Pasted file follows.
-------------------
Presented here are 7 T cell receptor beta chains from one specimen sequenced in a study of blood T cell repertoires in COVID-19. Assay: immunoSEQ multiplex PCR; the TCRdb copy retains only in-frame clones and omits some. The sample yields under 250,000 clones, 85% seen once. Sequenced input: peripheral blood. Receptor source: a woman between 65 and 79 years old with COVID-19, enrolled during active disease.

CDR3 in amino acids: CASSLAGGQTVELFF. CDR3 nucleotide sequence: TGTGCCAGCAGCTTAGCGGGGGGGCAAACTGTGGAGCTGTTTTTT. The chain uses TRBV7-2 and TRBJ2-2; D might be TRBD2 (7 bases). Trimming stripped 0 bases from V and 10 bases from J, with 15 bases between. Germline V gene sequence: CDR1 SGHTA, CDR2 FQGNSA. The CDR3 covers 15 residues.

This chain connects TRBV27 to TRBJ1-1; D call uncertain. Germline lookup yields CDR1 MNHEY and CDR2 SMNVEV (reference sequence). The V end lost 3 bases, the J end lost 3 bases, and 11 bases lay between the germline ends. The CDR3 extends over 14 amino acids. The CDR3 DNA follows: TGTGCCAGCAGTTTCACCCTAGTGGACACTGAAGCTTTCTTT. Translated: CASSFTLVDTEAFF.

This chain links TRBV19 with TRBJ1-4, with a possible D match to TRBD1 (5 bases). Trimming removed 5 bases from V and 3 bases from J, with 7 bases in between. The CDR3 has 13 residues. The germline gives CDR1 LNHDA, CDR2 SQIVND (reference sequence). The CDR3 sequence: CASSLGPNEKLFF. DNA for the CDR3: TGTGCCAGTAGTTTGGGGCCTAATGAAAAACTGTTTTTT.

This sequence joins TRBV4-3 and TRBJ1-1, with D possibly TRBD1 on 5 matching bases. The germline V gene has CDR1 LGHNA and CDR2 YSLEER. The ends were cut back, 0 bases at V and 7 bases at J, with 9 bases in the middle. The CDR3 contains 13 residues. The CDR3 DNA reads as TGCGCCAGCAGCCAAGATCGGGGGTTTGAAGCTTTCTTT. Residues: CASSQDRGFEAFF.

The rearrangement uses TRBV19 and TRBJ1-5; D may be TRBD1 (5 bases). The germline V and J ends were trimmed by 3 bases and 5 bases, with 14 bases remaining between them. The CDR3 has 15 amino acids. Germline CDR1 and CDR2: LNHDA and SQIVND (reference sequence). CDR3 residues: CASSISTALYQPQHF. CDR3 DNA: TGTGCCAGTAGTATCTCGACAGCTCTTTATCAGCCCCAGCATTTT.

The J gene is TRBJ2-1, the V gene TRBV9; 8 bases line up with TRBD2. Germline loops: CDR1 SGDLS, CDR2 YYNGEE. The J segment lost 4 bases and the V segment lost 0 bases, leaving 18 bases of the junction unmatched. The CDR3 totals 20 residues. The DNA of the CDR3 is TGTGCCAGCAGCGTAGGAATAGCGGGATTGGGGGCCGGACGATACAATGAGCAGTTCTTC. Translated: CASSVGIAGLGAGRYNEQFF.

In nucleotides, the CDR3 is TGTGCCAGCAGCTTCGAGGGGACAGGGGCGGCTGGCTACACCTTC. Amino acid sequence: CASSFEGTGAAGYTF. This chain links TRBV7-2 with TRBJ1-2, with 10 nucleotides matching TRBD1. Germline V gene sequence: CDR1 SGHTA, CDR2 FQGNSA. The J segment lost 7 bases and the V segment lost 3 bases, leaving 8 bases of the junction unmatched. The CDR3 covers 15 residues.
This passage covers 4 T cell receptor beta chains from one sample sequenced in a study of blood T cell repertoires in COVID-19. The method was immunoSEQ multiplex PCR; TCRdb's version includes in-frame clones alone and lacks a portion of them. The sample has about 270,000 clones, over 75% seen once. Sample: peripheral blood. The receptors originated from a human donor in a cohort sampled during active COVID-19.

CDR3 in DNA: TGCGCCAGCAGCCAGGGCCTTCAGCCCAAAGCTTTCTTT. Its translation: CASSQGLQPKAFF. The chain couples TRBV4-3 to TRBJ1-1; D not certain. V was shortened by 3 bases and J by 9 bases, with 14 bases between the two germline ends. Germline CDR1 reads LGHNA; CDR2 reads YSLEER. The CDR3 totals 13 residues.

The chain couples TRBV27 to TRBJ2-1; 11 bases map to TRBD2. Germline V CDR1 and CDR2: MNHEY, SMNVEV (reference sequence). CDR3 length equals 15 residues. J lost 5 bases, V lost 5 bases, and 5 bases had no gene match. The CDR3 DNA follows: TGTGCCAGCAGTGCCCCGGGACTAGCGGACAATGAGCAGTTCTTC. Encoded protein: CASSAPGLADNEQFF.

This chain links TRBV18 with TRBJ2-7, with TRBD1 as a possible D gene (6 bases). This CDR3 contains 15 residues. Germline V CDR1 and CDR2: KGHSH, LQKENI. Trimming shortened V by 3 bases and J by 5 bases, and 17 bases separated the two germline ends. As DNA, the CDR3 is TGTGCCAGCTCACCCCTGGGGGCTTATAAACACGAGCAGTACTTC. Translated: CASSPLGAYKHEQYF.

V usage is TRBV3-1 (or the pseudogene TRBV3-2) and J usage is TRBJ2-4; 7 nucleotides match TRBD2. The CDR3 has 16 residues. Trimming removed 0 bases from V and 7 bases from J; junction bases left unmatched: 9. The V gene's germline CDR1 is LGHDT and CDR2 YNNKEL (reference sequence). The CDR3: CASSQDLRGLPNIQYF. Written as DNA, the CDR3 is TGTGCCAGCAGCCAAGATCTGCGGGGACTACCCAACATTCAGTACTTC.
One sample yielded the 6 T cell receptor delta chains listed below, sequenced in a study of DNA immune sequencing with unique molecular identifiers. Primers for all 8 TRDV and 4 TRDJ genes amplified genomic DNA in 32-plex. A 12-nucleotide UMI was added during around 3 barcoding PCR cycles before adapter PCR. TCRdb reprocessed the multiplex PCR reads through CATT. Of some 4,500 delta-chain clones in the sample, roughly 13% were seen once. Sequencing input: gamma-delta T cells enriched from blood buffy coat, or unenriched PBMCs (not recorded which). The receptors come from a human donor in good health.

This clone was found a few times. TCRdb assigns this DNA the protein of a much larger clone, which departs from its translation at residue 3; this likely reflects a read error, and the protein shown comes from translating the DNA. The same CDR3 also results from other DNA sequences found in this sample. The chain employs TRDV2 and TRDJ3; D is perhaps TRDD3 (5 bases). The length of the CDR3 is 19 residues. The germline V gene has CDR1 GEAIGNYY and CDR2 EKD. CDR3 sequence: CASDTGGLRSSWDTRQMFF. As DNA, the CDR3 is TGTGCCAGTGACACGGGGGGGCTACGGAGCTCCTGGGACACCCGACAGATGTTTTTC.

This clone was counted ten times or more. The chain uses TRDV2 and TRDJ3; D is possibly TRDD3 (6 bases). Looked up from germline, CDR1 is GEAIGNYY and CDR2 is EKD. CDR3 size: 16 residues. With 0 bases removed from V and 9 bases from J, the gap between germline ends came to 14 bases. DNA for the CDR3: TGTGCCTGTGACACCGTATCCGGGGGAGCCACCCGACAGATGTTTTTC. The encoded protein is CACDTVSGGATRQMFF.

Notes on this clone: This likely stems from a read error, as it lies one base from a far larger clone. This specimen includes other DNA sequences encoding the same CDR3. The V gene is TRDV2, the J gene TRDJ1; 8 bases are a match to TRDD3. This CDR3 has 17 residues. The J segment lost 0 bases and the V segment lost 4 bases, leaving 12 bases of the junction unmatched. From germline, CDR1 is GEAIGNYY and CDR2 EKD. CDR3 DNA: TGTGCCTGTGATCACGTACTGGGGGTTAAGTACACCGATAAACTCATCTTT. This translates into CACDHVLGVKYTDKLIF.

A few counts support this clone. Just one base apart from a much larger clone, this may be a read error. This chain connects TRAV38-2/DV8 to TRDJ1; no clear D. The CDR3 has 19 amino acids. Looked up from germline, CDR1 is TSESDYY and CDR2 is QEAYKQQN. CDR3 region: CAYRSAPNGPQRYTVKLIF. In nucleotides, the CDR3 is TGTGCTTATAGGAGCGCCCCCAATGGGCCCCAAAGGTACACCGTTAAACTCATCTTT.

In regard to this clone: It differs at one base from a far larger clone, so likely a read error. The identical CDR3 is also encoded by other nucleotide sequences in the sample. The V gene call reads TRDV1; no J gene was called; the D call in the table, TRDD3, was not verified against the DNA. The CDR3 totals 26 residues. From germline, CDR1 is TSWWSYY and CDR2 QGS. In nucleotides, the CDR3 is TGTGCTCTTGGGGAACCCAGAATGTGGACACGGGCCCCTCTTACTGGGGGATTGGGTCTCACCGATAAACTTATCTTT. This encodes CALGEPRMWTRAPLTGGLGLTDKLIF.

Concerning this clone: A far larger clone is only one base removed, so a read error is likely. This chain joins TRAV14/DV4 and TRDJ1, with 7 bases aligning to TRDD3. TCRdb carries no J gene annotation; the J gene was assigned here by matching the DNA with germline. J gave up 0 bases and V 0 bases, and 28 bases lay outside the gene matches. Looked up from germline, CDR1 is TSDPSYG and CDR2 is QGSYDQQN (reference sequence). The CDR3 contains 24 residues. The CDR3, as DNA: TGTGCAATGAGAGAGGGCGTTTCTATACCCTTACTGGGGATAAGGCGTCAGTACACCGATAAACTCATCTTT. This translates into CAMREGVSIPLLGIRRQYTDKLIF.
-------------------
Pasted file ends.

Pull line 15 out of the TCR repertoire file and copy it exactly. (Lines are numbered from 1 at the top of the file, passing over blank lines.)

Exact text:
This clone was found a few times. TCRdb assigns this DNA the protein of a much larger clone, which departs from its translation at residue 3; this likely reflects a read error, and the protein shown comes from translating the DNA. The same CDR3 also results from other DNA sequences found in this sample. The chain employs TRDV2 and TRDJ3; D is perhaps TRDD3 (5 bases). The length of the CDR3 is 19 residues. The germline V gene has CDR1 GEAIGNYY and CDR2 EKD. CDR3 sequence: CASDTGGLRSSWDTRQMFF. As DNA, the CDR3 is TGTGCCAGTGACACGGGGGGGCTACGGAGCTCCTGGGACACCCGACAGATGTTTTTC.